What once started as artistic expression has gradually adapted into a profitable device by corporate entities. Grunge art is now appearing to the contemporary youth market in a range of new media formats.
For this reason, many artists practising grunge styles are able to operate professionally within the music and apparel industries. Designer Frank Major agrees: “The style is everywhere and seems to permeate through a load of themes, though in essence it works best in an anti-corporate, left-field sense.”
This style’s ties to the music industry run deep, still heavily adopted by both the punk and metal music scenes for album cover artwork. “I think you’ve got to look back to the punk era for pioneers,” reveals Major. “Jamie Reid springs to mind. His style was a point-blank graphic version of the music of the time.”
Graphic designer Maarten Kleyne’s own application, however, wasn’t driven by commerce. He explains: “I often felt that without it an image was too smooth, so grunge was a good way to add some rawness… and make it feel less smooth.”
He adds: “Personally I think a grunge style is cool when it’s incorporated to strengthen the rest of a design. Grunge should add to the artwork, not be the artwork itself.”
But Kleyne thinks that the potential themes of this style have expanded exponentially. “An increasing amount of websites make proper use of subtle grunge textures,” he says. “In the jazz artist Rob Mostert’s vinyl sleeve I only used it in a very minimal way. It took away a lot of the flatness of the orange background. I think the main theme for grunge is anything that wants to make a bolder statement.”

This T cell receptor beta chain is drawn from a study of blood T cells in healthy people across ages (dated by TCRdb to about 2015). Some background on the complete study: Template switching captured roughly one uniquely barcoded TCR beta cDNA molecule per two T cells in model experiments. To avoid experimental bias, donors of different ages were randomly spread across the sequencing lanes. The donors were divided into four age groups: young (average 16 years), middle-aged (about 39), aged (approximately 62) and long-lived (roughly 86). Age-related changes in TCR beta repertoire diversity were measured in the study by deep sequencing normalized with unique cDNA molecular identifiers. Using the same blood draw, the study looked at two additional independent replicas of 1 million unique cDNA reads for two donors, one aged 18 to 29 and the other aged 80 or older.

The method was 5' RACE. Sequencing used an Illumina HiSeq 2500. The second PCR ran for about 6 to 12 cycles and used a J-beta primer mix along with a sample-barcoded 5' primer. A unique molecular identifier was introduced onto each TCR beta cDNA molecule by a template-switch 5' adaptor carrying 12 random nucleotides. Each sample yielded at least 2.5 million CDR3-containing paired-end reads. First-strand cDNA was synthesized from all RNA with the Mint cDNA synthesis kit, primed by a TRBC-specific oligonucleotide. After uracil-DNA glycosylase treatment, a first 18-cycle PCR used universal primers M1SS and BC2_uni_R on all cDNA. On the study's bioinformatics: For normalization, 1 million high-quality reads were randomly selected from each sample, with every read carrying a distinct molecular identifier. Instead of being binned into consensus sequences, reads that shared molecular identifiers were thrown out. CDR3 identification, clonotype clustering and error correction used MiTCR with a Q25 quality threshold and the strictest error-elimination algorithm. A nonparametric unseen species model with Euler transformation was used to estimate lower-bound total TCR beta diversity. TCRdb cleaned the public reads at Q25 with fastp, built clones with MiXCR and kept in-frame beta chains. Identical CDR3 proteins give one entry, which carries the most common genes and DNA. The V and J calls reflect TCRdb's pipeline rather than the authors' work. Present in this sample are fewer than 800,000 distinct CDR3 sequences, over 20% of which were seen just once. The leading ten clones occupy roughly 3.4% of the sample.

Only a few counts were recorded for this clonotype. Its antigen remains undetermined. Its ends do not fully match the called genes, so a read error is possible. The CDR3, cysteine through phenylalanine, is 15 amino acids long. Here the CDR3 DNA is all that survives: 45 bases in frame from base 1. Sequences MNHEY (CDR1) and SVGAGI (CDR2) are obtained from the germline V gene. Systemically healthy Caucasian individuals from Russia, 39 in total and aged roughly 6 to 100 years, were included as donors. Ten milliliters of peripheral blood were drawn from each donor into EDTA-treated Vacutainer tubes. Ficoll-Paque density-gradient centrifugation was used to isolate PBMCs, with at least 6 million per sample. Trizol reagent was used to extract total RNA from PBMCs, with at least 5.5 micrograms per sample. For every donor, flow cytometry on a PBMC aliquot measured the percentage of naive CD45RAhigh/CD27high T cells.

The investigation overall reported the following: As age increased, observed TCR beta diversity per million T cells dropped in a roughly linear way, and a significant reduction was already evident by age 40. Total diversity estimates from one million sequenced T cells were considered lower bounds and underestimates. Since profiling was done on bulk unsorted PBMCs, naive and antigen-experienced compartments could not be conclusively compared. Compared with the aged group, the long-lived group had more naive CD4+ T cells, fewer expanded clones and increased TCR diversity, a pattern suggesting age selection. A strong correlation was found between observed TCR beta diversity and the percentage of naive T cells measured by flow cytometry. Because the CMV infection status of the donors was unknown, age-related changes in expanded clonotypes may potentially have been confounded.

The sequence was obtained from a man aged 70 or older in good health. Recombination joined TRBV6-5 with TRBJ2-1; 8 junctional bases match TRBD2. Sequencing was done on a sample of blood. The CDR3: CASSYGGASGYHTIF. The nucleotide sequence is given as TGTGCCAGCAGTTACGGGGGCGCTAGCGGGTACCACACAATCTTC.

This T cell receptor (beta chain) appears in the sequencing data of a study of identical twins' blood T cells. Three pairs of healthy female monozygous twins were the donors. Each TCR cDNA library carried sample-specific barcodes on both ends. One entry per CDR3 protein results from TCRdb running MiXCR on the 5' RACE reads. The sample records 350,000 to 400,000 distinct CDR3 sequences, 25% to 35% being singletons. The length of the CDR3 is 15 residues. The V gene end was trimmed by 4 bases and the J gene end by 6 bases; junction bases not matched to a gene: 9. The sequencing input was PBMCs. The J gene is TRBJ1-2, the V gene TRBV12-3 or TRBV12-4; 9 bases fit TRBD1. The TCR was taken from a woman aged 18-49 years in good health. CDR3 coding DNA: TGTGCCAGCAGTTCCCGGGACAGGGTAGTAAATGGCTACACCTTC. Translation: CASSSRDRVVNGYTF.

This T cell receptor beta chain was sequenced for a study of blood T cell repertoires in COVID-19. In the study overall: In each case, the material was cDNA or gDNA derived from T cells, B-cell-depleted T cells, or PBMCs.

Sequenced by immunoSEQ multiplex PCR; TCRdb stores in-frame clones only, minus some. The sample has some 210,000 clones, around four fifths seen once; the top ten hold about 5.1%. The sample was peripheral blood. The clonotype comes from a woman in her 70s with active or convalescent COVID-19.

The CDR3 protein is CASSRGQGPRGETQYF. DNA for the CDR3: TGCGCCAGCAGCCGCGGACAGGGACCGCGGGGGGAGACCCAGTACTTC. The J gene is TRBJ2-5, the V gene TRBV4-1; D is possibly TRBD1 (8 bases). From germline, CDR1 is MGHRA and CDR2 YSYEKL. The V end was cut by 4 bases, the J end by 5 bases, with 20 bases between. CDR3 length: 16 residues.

AP: What inspired your own application of grunge styles?
Maarten Kleyne: I’m not entirely sure if there was anything that consciously inspired my own use of grunge in design. I wasn’t giving it much deliberate thought at the time, but when I still followed tutorials earlier on, the use of textures to add a grunge feeling or more depth to an image were very common. A lot of those tutorials I believe were from Adam Smith at Advanced Photoshop, so in a way your magazine mostly inspired my own grunge styles.
AP: Which specific themes do you think are more popular with grunge styles?
Maarten Kleyne: I think metal music is one of them. Because it’s such a cliché to use it there. People are used to it, it’s some sort of comfort zone people have created for it. It’s raw, gritty and sits well with dark images, so this connects with the music themes.
AP: How do you apply Photoshop to create your grunge styles?
Maarten Kleyne: I have several layers with textures lying on top of each other with varying blending modes set, which makes them blend into one another. This creates a totally new image that still feels natural. These details and effects are amplified whenever I add adjustment layers on top.